Alien: Covenant Does The #TBT Thing A Day Early


 

Well, well. Referencing that infamous dinner scene from the original ALIEN, this “Last Supper” prologue also manages to give an idea of how close to the vest Alien Covenant is going to be playing a few of its cards. Granted, I wasn’t expecting anything revolutionary with the upcoming film, so this clip does indeed hit the right notes. I liked what I saw, although that larger crew means a lot more victims which will hopefully not translate to the film feeling repetitive. Eh, I’m not really worried much, though.

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Oh, by the way, when you go to that site link above and register, make sure you mess with the MU/TH/UR 6000 computer interface for a bit of fun. Ask it some questions that are ALIEN-related, if you need a hint.

-GW

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Diablo III 2.4.3 Update: Party Like It’s 1996 (Or, To Hell & Back, Grinning)


 

Well, oooh. I wasn’t expecting to be this surprised by an update, but yep, Blizzard did just what I was thinking they were going to do with a bit more throwback action, albeit it short-lived. The update also popped up on PSN (as the 1.15 patch), which is the version I played through last night and messed around with into this morning. Other than it not having the retro UI, it’s exactly the same content. I was more surprised that the team had not a lot of info from the original Diablo and had to piece things together using fan wikis, but hey – most fans are helpful when they’re not fighting with each other.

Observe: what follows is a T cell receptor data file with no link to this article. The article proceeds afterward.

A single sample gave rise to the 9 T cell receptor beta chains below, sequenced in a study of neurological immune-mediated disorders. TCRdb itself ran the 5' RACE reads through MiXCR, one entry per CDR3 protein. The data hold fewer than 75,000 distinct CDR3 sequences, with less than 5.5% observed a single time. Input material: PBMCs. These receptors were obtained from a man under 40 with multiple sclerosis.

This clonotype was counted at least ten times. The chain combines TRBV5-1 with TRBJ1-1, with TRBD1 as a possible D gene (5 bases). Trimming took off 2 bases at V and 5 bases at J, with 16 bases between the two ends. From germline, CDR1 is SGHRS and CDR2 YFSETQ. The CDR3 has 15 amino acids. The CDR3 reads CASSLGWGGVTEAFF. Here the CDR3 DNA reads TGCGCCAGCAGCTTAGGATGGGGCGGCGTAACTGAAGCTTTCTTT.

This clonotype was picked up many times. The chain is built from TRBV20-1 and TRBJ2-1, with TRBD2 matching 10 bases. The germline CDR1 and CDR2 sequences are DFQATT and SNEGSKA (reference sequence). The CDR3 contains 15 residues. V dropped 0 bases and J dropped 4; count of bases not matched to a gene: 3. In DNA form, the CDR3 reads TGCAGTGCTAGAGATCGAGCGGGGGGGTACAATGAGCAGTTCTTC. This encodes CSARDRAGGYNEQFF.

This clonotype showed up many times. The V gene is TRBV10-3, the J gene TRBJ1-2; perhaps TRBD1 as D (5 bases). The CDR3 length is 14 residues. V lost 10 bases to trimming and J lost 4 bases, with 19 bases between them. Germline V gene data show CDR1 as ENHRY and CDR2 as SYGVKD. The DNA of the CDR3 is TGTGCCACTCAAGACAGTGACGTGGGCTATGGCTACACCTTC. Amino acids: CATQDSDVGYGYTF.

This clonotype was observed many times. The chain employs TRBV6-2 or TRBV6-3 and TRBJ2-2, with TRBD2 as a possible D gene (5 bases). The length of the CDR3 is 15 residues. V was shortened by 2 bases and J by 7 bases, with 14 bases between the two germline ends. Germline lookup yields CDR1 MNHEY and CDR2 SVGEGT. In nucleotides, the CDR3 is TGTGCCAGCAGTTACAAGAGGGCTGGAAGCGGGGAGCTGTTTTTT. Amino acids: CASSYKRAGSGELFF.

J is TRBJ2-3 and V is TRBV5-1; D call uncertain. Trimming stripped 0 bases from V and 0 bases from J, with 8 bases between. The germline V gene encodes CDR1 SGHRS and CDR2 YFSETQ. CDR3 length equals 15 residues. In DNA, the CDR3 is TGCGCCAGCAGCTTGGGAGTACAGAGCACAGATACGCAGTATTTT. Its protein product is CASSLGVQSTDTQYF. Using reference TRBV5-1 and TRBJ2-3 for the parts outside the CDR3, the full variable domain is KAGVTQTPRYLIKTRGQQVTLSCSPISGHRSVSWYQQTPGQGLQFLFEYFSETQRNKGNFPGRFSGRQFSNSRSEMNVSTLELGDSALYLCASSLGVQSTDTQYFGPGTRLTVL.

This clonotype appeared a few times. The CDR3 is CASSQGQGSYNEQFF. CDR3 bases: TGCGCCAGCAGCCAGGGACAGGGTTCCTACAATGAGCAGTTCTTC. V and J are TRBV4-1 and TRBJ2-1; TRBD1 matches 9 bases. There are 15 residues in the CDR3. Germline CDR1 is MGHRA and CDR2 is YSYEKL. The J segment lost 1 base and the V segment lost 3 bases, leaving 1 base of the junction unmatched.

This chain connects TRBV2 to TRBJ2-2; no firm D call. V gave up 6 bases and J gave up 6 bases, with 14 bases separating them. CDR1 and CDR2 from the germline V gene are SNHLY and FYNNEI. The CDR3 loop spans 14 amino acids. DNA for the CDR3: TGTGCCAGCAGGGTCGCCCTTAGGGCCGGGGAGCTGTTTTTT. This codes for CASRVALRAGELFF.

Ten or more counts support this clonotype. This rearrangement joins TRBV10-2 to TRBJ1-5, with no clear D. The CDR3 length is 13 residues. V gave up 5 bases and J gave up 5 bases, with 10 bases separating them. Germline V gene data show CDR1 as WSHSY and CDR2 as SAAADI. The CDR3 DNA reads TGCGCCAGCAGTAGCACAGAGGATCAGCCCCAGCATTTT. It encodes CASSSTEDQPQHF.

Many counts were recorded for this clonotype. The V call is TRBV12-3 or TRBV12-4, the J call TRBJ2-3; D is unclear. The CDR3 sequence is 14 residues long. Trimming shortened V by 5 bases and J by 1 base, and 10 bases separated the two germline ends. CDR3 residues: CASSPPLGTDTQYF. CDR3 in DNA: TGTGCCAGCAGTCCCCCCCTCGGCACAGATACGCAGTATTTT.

(Hey! Subscribe to my boring YouTube channel, already!)
 

The throwback maps made me grin like a loon as I took a newly created Monk through those hellish stages. I went through on Normal the first time, which is why The Butcher went down without killing my holy fist punching dame. Actually, in my original Diablo play back in ’96, I didn’t die against that brute until my second time through because I got overconfident, his room was on a new spot on the map with a dead end outside I got trapped in and the exploding barrels I hit took off a wee but too much health when he rushed up with that axe. Ow. Actually, I had a run later through the PlayStation version in 1998 where I got stuck dying on the 7th floor thanks to a lightning fast lightning magic blasting mob parked right at the stairway. I think I still have that save data on an old memory card here.